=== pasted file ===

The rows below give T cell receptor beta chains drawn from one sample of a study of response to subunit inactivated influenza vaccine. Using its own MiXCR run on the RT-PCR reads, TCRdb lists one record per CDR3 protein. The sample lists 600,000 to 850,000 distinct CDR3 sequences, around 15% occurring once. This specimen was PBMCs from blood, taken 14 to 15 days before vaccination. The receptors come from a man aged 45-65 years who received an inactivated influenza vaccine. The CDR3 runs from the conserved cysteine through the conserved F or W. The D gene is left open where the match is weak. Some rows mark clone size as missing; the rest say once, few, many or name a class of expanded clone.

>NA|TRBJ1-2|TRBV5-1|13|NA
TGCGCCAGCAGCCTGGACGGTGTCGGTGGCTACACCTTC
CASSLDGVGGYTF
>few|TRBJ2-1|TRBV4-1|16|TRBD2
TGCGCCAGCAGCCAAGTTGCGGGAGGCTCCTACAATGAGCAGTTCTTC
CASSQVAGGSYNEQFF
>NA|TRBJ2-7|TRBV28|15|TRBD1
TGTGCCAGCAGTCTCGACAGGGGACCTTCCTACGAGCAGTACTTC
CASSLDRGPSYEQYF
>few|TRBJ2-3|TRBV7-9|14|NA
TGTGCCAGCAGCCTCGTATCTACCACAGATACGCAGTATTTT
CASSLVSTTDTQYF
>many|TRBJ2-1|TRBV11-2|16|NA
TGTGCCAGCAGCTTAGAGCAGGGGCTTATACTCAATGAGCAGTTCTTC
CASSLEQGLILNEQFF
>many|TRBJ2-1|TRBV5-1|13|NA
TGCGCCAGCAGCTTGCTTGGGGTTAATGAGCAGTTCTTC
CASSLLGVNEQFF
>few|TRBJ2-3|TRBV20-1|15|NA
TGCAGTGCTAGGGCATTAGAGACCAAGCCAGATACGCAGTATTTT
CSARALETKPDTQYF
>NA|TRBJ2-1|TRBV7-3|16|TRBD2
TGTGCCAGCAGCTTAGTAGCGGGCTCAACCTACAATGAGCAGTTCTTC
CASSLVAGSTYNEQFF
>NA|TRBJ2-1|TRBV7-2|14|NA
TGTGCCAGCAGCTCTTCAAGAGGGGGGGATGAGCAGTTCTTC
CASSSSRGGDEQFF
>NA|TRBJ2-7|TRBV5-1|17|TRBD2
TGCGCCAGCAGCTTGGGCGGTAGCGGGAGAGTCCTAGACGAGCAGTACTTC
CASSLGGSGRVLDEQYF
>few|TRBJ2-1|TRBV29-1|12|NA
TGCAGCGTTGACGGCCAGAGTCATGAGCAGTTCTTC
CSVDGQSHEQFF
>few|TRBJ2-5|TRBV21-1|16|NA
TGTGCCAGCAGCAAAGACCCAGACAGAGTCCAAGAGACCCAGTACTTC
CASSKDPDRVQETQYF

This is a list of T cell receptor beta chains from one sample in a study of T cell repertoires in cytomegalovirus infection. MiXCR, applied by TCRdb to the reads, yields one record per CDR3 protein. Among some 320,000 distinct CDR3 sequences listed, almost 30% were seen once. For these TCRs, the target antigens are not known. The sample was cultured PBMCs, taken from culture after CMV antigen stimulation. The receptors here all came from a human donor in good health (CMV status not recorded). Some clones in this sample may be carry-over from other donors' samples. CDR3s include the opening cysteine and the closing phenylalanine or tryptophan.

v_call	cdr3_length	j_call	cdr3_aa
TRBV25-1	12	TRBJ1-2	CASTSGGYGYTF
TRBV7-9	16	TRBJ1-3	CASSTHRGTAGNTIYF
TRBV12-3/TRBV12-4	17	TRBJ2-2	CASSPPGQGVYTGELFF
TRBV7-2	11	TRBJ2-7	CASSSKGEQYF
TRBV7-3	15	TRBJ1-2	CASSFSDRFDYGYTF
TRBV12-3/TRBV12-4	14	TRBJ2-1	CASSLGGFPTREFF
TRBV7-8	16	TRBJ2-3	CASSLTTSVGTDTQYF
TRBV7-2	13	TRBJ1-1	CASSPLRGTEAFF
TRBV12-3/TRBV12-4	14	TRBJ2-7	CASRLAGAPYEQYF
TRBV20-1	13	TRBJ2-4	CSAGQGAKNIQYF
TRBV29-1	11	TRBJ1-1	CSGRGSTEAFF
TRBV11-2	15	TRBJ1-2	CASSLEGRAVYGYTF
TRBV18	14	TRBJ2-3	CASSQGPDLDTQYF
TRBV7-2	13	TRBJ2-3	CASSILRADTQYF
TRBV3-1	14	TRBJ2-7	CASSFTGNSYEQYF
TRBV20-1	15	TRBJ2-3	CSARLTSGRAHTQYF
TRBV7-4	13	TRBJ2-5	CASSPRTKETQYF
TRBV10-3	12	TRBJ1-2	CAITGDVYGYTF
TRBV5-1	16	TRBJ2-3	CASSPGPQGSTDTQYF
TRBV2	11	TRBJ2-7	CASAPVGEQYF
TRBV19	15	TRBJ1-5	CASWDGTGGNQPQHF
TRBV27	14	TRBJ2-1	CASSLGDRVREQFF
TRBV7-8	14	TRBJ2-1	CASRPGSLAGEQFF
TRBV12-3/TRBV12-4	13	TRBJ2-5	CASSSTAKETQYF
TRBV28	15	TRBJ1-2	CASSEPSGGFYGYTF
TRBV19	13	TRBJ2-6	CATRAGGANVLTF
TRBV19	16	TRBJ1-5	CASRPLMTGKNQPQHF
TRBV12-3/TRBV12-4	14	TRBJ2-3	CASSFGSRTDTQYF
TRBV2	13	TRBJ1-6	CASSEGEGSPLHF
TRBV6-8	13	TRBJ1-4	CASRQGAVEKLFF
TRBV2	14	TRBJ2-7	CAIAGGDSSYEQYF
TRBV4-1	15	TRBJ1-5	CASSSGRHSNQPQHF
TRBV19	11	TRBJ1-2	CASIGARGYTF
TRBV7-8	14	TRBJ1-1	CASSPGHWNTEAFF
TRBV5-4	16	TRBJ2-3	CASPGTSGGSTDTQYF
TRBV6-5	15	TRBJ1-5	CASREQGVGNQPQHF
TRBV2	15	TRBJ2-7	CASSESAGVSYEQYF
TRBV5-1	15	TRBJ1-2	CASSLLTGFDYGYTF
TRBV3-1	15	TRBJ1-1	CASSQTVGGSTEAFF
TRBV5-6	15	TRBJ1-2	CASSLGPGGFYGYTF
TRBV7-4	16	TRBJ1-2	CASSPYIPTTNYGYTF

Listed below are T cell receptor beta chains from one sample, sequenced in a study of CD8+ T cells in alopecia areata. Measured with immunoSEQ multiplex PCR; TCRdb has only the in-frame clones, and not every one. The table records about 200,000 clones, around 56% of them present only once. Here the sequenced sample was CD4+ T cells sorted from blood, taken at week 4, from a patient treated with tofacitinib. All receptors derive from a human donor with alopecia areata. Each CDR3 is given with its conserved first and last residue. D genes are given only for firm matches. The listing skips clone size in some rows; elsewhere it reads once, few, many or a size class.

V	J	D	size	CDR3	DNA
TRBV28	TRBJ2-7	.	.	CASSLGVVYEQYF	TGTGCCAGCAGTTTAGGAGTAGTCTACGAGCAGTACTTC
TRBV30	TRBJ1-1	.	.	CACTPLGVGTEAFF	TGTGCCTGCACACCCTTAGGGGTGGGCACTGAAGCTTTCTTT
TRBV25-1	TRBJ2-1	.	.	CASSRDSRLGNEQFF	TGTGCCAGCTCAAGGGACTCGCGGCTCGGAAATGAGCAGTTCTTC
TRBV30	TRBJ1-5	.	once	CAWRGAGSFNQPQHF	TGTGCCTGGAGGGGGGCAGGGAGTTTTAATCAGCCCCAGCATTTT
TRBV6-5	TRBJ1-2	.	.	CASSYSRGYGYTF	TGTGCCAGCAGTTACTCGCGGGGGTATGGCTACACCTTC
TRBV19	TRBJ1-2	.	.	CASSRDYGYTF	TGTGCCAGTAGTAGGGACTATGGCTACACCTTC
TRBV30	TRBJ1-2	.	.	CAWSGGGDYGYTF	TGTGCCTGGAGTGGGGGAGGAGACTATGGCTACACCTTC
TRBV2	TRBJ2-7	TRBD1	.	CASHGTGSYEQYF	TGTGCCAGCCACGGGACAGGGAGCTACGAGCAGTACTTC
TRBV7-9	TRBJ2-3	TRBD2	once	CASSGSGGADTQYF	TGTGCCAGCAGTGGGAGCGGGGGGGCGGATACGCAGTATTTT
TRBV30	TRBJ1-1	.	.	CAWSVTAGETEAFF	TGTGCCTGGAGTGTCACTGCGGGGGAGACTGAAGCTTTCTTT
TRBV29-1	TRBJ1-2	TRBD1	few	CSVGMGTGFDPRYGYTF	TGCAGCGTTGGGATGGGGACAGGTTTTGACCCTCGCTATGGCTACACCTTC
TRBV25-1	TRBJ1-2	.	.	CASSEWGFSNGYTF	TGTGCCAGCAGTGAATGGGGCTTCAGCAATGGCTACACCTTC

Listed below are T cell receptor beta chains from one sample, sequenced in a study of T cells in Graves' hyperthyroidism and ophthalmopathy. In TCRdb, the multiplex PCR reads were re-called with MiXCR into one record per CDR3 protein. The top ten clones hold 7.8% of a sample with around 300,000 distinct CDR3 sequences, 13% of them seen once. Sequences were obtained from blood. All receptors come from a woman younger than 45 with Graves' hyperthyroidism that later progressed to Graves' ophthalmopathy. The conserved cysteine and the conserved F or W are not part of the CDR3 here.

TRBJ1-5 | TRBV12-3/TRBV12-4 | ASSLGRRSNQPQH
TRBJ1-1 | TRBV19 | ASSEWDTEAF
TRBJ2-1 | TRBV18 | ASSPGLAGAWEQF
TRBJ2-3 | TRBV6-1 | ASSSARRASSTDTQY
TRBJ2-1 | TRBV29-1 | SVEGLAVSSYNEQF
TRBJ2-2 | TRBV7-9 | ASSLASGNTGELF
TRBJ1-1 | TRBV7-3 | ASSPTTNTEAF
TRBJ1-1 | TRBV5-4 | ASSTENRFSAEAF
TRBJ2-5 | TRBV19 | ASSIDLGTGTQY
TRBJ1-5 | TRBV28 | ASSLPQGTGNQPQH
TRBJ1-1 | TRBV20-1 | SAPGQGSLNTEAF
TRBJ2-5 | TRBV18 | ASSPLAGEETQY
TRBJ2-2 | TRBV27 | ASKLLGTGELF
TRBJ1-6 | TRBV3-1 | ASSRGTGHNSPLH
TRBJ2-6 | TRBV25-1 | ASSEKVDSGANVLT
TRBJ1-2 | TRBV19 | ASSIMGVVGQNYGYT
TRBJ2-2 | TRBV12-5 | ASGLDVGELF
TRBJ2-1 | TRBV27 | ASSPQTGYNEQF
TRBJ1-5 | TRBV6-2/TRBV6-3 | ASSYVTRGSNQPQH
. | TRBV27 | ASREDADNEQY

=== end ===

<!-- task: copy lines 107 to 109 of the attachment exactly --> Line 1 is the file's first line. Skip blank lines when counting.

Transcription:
TRBJ2-5 | TRBV18 | ASSPLAGEETQY
TRBJ2-2 | TRBV27 | ASKLLGTGELF
TRBJ1-6 | TRBV3-1 | ASSRGTGHNSPLH